"I learned it from the son of Writing the Assistant (for writing is no more than an aid)," Nu-yu said. "The son of Writing the Assistant learned it from the grandson of Repeated Recitation (which precede writing), the grandson of Repeated Recitation learned it from Clear Understanding, Clear Understanding learned it from Whispering, Whispering learned it from Earnest Practice, Earnest Practice learned it from Joyful Singing, Joyful Singing learned it from Noumenon (hsuan ming) (1) Noumenon learned it from Penetration of Vacuity, and Penetration of Vacuity learned it from Doubtful Beginning."





Daoism 2239 | 
Chuang Tzu, chapter VI, in Wing-Tsit Chan, Chinese Philosophy, Chapter 8. 







T ao has reality and evidence but no action or physical form. It may be transmitted but cannot be received. It may be obtained but cannot be seen. It is based in itself, rooted in itself. Before heaven and earth came into being, Tao existed by itself from all time. It gave spirits and rulers their spiritual powers. It created heaven and earth. It is above the zenith but it is not high. It is beneath the nadir but it is not low. It is prior to heaven and earth but it is not old. It is more ancient than the highest antiquity but is not regarded as long, ago.




Daoism 2237 | 
Chuang Tzu, chapter VI, in Wing-Tsit Chan, Chinese Philosophy, Chapter 8.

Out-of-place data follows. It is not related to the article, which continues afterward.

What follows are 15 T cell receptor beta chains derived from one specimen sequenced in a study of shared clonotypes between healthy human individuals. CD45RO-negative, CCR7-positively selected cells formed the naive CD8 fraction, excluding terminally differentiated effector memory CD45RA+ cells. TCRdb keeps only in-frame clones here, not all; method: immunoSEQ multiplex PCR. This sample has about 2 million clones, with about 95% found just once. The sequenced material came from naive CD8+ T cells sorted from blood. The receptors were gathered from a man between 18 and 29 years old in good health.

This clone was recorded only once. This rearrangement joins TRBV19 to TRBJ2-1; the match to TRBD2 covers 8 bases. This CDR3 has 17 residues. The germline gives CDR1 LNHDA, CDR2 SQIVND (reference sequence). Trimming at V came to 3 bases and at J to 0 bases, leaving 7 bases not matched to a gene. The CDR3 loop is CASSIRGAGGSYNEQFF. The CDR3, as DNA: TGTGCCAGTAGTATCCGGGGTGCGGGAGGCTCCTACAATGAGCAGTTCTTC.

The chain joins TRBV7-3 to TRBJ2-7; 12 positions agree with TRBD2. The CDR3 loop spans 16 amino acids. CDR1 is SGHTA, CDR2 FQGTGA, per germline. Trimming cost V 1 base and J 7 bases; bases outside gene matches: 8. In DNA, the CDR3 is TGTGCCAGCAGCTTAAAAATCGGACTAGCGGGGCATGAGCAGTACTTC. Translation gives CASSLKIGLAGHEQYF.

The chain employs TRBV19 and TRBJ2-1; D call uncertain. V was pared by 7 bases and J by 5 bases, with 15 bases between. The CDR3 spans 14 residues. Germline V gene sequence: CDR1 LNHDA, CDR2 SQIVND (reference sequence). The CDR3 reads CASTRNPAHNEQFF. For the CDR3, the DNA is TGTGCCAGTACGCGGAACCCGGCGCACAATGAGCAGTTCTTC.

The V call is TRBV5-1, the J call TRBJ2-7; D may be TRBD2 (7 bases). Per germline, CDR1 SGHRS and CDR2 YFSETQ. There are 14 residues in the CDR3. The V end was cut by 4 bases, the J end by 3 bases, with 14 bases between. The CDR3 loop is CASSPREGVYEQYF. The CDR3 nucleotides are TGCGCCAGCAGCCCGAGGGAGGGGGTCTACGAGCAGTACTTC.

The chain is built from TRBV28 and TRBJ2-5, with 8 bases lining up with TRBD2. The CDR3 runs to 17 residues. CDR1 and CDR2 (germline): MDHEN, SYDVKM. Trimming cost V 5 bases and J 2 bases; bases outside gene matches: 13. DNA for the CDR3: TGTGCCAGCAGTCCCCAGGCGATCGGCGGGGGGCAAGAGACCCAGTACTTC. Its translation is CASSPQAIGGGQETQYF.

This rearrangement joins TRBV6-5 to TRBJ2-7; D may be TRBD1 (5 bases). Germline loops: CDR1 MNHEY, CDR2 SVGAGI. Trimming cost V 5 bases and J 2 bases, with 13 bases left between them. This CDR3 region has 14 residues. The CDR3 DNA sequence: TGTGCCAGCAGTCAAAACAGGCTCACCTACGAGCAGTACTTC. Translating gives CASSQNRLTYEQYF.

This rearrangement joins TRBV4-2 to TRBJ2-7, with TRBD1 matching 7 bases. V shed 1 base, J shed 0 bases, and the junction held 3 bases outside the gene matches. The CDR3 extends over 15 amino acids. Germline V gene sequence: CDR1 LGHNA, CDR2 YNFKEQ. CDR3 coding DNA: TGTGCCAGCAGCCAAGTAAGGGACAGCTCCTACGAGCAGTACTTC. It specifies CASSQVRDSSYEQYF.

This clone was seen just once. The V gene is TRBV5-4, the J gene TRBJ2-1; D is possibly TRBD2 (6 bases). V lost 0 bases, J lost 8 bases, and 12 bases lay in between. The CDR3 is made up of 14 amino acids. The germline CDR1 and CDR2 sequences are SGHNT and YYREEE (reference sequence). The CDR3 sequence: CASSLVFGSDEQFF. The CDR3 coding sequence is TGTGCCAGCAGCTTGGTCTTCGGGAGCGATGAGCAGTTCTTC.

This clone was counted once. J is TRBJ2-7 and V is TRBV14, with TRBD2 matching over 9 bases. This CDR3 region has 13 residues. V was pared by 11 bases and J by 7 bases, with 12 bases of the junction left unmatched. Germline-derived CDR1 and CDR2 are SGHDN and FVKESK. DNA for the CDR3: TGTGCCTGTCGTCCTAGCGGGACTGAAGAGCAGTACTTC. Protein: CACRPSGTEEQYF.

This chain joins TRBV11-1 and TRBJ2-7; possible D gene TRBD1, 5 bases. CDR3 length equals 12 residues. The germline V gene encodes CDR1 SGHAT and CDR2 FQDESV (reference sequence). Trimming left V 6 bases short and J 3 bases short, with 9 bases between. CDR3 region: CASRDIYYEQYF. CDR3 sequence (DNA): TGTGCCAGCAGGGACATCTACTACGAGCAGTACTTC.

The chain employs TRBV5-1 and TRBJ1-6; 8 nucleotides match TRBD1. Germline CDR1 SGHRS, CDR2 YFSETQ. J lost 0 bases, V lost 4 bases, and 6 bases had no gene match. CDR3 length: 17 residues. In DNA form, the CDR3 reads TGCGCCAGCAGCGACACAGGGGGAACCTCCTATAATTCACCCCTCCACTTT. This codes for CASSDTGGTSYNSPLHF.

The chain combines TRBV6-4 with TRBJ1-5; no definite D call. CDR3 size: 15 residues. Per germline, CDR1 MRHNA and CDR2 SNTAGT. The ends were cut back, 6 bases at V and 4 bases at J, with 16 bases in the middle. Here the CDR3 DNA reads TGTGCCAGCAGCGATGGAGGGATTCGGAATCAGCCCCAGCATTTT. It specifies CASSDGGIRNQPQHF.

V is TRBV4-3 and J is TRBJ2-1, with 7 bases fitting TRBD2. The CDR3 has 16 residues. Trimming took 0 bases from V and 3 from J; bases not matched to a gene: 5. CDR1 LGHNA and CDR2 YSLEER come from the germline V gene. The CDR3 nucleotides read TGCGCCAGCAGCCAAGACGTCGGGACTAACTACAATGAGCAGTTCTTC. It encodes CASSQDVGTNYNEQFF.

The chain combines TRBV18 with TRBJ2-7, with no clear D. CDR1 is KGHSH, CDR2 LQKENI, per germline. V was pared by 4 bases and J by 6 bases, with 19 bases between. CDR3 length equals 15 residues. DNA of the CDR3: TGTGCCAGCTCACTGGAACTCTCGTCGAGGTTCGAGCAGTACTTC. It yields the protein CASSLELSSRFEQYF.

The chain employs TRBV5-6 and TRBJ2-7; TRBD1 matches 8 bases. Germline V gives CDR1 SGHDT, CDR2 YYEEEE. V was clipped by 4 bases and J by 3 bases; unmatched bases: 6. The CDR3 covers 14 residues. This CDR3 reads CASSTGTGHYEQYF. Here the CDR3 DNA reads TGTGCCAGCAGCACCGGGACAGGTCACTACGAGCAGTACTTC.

W hether things are produced or destroyed, [Tao] again identifies them all as one.




Daoism 2220 | 
Chuang Tzu, chapter II, in Wing-Tsit Chan, Chinese Philosophy, Chapter 8. 







T he all-embracing quality of the great virtue (te) follows alone from the Tao.
The thing that is called Tao is eluding and vague.
Vague and eluding, there is in it the form.
Eluding and vague, in it are things.
Deep and obscure, in it is the essence. (1)
The essence is very real; in it are evidences.
From the time of old until now, its name (manifestations) ever remains,
By which we may see the beginning of all things.
How do I know that the beginnings of all things are so?
Through this (Tao).





Daoism 2187 | 
Laozi 21, in Wing-Tsit Chan, Chinese Philosophy, Chapter 7. 
Philosophically this is the most important chapter of the book. The sentence "The essence is very real" virtually formed the backbone of Chou Tun-i's (Chou Lien-hsi, 1017-1073) Explanation of the Diagram of the Great Ultimate, which centers on the "reality of the Non-Ultimate and the essence of yin and yang." And Chou's work laid the foundation of the entire Neo-Confucian metaphysics. Of course Neo-Confucian metaphysics is more directly derived from the Book of Changes, but the concepts of reality in the Book of Changes and in this chapter are surprisingly similar.







T ao is empty (like a bowl),
It may be used but its capacity is never exhausted,
It is bottomless, perhaps the ancestor of all things.
It blunts its sharpness,
It unties its tangles.
It softens its light.
It becomes one with the dusty world.
Deep and still, it appears to exist forever.
I do not know whose son it is.
It seem (1) to have existed before the Lord.





Daoism 2176 | 
Laozi 4, in Wing-Tsit Chan, Chinese Philosophy, Chapter 7. 
(1) The word hsiang here means "seems" and repeats the feeling expressed in the "appear" two lines before. To interpret it as "image," as does Arthur Waley, would be to make the Lao Tzu more metaphysical than it really is.